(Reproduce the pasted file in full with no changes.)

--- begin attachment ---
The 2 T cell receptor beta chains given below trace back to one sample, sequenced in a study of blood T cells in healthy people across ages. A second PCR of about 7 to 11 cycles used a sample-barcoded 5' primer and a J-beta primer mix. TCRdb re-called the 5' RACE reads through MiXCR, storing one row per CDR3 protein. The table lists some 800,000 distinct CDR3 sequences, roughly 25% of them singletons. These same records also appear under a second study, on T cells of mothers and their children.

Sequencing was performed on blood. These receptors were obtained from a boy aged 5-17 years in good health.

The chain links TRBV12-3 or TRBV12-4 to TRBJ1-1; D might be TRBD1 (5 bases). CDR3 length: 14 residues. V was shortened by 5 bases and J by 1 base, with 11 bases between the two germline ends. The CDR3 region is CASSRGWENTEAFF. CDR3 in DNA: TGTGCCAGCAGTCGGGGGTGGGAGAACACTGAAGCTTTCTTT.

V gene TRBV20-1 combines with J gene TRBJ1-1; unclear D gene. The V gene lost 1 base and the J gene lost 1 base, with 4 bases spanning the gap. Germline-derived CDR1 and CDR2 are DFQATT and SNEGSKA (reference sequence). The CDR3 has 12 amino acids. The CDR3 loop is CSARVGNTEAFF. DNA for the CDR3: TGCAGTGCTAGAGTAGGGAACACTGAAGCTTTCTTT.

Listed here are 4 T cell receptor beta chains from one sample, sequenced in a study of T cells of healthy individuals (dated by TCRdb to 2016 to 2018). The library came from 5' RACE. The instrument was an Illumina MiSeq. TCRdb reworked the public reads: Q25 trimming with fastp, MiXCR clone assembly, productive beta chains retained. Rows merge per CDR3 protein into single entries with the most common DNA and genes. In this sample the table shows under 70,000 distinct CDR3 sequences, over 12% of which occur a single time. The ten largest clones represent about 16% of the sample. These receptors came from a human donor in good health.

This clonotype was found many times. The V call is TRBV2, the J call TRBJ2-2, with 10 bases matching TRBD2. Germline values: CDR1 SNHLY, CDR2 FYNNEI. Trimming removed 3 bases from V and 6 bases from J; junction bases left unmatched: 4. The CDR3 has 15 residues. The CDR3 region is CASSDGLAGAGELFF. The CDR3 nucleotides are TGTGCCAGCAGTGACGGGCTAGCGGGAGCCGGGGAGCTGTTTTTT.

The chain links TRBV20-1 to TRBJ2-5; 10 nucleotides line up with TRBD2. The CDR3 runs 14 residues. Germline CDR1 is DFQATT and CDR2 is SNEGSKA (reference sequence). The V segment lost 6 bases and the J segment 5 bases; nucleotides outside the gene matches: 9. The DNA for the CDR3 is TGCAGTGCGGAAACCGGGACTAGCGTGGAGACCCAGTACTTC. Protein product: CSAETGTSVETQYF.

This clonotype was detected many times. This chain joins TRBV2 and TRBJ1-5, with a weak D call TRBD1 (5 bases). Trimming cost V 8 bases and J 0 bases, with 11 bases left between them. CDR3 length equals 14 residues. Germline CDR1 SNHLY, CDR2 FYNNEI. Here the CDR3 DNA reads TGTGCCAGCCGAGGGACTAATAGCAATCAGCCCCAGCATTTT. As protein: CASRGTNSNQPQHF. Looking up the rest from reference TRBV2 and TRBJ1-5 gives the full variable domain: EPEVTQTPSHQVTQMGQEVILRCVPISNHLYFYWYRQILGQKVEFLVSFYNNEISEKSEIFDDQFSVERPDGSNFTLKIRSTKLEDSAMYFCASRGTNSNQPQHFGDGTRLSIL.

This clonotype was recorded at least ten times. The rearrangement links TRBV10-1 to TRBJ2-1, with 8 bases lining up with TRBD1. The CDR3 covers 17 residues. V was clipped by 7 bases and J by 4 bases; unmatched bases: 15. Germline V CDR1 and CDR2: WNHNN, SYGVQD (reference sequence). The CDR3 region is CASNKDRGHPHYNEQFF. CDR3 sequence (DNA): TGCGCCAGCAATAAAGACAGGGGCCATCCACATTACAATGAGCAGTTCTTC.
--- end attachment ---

The 2 T cell receptor beta chains given below trace back to one sample, sequenced in a study of blood T cells in healthy people across ages. A second PCR of about 7 to 11 cycles used a sample-barcoded 5' primer and a J-beta primer mix. TCRdb re-called the 5' RACE reads through MiXCR, storing one row per CDR3 protein. The table lists some 800,000 distinct CDR3 sequences, roughly 25% of them singletons. These same records also appear under a second study, on T cells of mothers and their children.

Sequencing was performed on blood. These receptors were obtained from a boy aged 5-17 years in good health.

The chain links TRBV12-3 or TRBV12-4 to TRBJ1-1; D might be TRBD1 (5 bases). CDR3 length: 14 residues. V was shortened by 5 bases and J by 1 base, with 11 bases between the two germline ends. The CDR3 region is CASSRGWENTEAFF. CDR3 in DNA: TGTGCCAGCAGTCGGGGGTGGGAGAACACTGAAGCTTTCTTT.

V gene TRBV20-1 combines with J gene TRBJ1-1; unclear D gene. The V gene lost 1 base and the J gene lost 1 base, with 4 bases spanning the gap. Germline-derived CDR1 and CDR2 are DFQATT and SNEGSKA (reference sequence). The CDR3 has 12 amino acids. The CDR3 loop is CSARVGNTEAFF. DNA for the CDR3: TGCAGTGCTAGAGTAGGGAACACTGAAGCTTTCTTT.

Listed here are 4 T cell receptor beta chains from one sample, sequenced in a study of T cells of healthy individuals (dated by TCRdb to 2016 to 2018). The library came from 5' RACE. The instrument was an Illumina MiSeq. TCRdb reworked the public reads: Q25 trimming with fastp, MiXCR clone assembly, productive beta chains retained. Rows merge per CDR3 protein into single entries with the most common DNA and genes. In this sample the table shows under 70,000 distinct CDR3 sequences, over 12% of which occur a single time. The ten largest clones represent about 16% of the sample. These receptors came from a human donor in good health.

This clonotype was found many times. The V call is TRBV2, the J call TRBJ2-2, with 10 bases matching TRBD2. Germline values: CDR1 SNHLY, CDR2 FYNNEI. Trimming removed 3 bases from V and 6 bases from J; junction bases left unmatched: 4. The CDR3 has 15 residues. The CDR3 region is CASSDGLAGAGELFF. The CDR3 nucleotides are TGTGCCAGCAGTGACGGGCTAGCGGGAGCCGGGGAGCTGTTTTTT.

The chain links TRBV20-1 to TRBJ2-5; 10 nucleotides line up with TRBD2. The CDR3 runs 14 residues. Germline CDR1 is DFQATT and CDR2 is SNEGSKA (reference sequence). The V segment lost 6 bases and the J segment 5 bases; nucleotides outside the gene matches: 9. The DNA for the CDR3 is TGCAGTGCGGAAACCGGGACTAGCGTGGAGACCCAGTACTTC. Protein product: CSAETGTSVETQYF.

This clonotype was detected many times. This chain joins TRBV2 and TRBJ1-5, with a weak D call TRBD1 (5 bases). Trimming cost V 8 bases and J 0 bases, with 11 bases left between them. CDR3 length equals 14 residues. Germline CDR1 SNHLY, CDR2 FYNNEI. Here the CDR3 DNA reads TGTGCCAGCCGAGGGACTAATAGCAATCAGCCCCAGCATTTT. As protein: CASRGTNSNQPQHF. Looking up the rest from reference TRBV2 and TRBJ1-5 gives the full variable domain: EPEVTQTPSHQVTQMGQEVILRCVPISNHLYFYWYRQILGQKVEFLVSFYNNEISEKSEIFDDQFSVERPDGSNFTLKIRSTKLEDSAMYFCASRGTNSNQPQHFGDGTRLSIL.

This clonotype was recorded at least ten times. The rearrangement links TRBV10-1 to TRBJ2-1, with 8 bases lining up with TRBD1. The CDR3 covers 17 residues. V was clipped by 7 bases and J by 4 bases; unmatched bases: 15. Germline V CDR1 and CDR2: WNHNN, SYGVQD (reference sequence). The CDR3 region is CASNKDRGHPHYNEQFF. CDR3 sequence (DNA): TGCGCCAGCAATAAAGACAGGGGCCATCCACATTACAATGAGCAGTTCTTC.